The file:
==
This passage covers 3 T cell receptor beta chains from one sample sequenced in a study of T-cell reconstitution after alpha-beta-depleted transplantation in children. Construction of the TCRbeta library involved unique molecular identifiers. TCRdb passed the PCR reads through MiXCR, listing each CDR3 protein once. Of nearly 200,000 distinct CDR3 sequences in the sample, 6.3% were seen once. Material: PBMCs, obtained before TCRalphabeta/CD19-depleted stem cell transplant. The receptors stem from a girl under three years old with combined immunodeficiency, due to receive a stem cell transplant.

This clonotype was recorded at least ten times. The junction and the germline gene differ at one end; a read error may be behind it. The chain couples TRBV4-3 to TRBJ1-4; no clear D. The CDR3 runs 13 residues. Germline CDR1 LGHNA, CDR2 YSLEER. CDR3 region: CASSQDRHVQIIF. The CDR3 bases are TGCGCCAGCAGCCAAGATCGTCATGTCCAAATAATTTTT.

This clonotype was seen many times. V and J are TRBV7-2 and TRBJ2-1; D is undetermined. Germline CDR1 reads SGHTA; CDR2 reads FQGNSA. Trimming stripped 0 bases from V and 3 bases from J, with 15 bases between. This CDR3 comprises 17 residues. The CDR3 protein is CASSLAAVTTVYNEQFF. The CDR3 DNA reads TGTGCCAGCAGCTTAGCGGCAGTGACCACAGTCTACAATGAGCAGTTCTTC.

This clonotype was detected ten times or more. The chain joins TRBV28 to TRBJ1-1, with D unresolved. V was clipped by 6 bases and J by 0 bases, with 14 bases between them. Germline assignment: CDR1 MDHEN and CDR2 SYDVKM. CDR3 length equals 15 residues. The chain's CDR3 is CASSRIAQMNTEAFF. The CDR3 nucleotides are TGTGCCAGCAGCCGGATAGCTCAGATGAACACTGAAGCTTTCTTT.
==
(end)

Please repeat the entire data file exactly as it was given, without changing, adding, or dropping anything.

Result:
This passage covers 3 T cell receptor beta chains from one sample sequenced in a study of T-cell reconstitution after alpha-beta-depleted transplantation in children. Construction of the TCRbeta library involved unique molecular identifiers. TCRdb passed the PCR reads through MiXCR, listing each CDR3 protein once. Of nearly 200,000 distinct CDR3 sequences in the sample, 6.3% were seen once. Material: PBMCs, obtained before TCRalphabeta/CD19-depleted stem cell transplant. The receptors stem from a girl under three years old with combined immunodeficiency, due to receive a stem cell transplant.

This clonotype was recorded at least ten times. The junction and the germline gene differ at one end; a read error may be behind it. The chain couples TRBV4-3 to TRBJ1-4; no clear D. The CDR3 runs 13 residues. Germline CDR1 LGHNA, CDR2 YSLEER. CDR3 region: CASSQDRHVQIIF. The CDR3 bases are TGCGCCAGCAGCCAAGATCGTCATGTCCAAATAATTTTT.

This clonotype was seen many times. V and J are TRBV7-2 and TRBJ2-1; D is undetermined. Germline CDR1 reads SGHTA; CDR2 reads FQGNSA. Trimming stripped 0 bases from V and 3 bases from J, with 15 bases between. This CDR3 comprises 17 residues. The CDR3 protein is CASSLAAVTTVYNEQFF. The CDR3 DNA reads TGTGCCAGCAGCTTAGCGGCAGTGACCACAGTCTACAATGAGCAGTTCTTC.

This clonotype was detected ten times or more. The chain joins TRBV28 to TRBJ1-1, with D unresolved. V was clipped by 6 bases and J by 0 bases, with 14 bases between them. Germline assignment: CDR1 MDHEN and CDR2 SYDVKM. CDR3 length equals 15 residues. The chain's CDR3 is CASSRIAQMNTEAFF. The CDR3 nucleotides are TGTGCCAGCAGCCGGATAGCTCAGATGAACACTGAAGCTTTCTTT.